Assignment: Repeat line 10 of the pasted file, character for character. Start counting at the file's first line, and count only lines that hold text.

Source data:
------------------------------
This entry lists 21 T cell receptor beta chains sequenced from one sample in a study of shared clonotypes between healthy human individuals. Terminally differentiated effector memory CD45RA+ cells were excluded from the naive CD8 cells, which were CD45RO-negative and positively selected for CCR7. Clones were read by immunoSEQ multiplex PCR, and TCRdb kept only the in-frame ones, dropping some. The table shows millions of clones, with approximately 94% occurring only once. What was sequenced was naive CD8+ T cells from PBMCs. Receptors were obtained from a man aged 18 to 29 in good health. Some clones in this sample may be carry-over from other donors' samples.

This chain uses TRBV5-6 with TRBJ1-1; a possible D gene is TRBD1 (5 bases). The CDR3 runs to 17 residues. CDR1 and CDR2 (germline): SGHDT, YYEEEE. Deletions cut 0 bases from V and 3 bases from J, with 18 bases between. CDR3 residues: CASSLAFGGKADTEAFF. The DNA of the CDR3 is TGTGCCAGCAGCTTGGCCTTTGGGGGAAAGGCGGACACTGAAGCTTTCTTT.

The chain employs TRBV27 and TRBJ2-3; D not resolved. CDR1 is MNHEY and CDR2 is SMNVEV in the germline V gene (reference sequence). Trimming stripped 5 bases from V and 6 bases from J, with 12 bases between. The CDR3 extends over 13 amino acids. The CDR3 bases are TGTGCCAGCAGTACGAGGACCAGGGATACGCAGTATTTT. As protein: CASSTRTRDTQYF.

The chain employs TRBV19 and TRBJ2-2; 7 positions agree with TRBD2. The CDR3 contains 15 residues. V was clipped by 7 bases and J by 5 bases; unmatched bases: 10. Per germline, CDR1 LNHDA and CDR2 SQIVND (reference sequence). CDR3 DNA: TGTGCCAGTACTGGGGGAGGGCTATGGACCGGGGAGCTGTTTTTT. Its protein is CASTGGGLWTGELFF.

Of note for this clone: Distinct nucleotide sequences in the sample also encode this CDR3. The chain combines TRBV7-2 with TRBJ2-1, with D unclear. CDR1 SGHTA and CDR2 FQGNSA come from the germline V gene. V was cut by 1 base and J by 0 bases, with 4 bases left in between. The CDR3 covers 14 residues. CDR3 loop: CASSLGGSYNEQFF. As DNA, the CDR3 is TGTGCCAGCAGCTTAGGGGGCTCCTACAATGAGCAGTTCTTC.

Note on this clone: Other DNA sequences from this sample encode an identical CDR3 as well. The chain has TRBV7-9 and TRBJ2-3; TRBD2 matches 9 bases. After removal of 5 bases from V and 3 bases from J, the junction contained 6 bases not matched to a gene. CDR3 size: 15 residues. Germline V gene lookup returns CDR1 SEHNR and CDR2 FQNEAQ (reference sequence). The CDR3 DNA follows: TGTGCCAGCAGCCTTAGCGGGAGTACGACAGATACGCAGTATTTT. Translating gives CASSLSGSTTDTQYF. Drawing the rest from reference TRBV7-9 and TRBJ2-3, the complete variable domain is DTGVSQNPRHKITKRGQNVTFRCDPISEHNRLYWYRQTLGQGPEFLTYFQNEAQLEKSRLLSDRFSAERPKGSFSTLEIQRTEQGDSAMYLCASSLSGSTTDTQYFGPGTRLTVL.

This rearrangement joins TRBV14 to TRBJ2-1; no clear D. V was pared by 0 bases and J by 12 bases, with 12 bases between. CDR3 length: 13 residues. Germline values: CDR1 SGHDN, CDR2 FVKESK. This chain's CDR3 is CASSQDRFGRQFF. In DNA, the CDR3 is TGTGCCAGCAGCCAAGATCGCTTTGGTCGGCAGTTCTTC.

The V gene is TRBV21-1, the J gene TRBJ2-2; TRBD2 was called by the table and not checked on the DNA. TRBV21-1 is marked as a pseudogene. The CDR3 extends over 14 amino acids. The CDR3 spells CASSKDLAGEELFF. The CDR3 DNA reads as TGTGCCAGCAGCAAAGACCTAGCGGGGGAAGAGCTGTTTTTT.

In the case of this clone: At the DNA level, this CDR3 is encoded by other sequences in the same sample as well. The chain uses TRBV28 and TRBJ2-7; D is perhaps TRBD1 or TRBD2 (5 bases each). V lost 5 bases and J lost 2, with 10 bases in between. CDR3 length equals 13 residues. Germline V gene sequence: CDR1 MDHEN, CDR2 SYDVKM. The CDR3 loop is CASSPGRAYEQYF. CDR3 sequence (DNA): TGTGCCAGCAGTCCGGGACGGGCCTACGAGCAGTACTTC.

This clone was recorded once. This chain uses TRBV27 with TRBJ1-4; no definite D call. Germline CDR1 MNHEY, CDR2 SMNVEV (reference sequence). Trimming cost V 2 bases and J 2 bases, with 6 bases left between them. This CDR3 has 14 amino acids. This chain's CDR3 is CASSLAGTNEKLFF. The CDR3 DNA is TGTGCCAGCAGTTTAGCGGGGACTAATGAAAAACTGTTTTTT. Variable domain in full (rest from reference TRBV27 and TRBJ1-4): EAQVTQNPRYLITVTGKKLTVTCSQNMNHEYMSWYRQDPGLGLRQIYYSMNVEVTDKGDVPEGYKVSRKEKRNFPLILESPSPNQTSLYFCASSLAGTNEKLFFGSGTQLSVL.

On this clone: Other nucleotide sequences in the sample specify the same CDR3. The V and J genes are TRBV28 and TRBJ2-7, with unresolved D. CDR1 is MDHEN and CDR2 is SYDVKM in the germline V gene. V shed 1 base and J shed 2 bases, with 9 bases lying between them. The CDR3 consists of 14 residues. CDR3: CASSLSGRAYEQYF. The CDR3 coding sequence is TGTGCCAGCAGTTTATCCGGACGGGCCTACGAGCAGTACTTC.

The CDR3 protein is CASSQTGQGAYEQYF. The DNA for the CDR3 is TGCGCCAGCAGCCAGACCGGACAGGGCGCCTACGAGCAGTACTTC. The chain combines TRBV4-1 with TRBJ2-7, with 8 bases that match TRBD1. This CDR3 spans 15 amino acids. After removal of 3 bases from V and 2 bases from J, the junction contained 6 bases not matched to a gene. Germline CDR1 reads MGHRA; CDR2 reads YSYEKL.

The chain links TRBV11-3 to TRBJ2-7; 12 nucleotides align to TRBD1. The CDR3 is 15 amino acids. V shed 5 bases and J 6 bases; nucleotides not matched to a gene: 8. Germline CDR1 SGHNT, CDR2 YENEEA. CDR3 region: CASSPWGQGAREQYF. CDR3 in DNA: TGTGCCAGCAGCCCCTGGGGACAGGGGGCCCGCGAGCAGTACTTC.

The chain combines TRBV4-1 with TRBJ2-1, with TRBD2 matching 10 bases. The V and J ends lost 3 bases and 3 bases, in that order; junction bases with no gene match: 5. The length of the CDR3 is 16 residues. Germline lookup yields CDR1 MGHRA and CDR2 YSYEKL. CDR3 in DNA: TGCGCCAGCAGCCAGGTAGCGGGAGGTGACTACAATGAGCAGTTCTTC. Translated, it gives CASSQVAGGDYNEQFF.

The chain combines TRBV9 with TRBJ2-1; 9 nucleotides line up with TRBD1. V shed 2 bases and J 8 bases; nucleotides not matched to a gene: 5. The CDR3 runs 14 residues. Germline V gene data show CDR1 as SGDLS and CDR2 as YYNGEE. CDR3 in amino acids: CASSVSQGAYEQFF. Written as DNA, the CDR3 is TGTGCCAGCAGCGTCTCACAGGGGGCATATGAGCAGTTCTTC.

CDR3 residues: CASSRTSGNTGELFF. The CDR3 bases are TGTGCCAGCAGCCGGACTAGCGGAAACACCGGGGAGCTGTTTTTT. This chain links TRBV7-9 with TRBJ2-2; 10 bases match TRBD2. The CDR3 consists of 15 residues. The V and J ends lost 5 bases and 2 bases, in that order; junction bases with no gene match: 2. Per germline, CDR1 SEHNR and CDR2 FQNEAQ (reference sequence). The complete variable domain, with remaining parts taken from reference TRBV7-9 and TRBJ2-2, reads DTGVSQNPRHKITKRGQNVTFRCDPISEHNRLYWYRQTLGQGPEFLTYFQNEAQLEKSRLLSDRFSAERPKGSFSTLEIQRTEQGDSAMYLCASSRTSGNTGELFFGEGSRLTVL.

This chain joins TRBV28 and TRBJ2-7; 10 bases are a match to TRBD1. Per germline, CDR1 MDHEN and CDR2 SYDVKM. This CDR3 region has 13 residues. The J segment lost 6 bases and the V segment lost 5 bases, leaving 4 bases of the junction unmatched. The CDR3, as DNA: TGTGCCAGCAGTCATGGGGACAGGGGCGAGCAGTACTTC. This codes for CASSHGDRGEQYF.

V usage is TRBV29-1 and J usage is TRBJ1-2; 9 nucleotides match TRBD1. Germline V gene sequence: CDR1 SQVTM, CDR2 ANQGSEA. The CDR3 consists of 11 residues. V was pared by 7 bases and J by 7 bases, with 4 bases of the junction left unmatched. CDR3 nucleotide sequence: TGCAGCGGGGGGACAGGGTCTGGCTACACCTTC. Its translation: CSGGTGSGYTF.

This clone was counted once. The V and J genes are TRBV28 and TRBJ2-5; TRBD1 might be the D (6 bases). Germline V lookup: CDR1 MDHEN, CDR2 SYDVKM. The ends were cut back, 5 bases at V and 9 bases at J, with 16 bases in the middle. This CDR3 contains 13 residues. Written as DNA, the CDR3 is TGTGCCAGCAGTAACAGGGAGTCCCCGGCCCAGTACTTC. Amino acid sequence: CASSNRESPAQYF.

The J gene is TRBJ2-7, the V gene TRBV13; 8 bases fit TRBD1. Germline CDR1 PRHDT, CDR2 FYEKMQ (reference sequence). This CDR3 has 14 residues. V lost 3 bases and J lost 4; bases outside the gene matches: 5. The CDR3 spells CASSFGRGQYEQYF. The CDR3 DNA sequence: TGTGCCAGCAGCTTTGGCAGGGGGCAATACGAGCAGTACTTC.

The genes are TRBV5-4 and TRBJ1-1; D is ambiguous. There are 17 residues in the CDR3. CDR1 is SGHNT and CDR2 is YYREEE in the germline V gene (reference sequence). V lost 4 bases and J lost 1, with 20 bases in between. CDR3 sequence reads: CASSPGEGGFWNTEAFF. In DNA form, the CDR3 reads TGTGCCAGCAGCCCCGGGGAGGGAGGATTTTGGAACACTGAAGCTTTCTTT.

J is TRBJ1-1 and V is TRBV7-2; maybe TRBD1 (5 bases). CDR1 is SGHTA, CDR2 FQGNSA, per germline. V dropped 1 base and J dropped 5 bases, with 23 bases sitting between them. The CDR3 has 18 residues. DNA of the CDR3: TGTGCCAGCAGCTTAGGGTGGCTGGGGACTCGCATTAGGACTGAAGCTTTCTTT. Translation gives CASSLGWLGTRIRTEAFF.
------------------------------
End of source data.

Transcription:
This clone was recorded once. This chain uses TRBV27 with TRBJ1-4; no definite D call. Germline CDR1 MNHEY, CDR2 SMNVEV (reference sequence). Trimming cost V 2 bases and J 2 bases, with 6 bases left between them. This CDR3 has 14 amino acids. This chain's CDR3 is CASSLAGTNEKLFF. The CDR3 DNA is TGTGCCAGCAGTTTAGCGGGGACTAATGAAAAACTGTTTTTT. Variable domain in full (rest from reference TRBV27 and TRBJ1-4): EAQVTQNPRYLITVTGKKLTVTCSQNMNHEYMSWYRQDPGLGLRQIYYSMNVEVTDKGDVPEGYKVSRKEKRNFPLILESPSPNQTSLYFCASSLAGTNEKLFFGSGTQLSVL.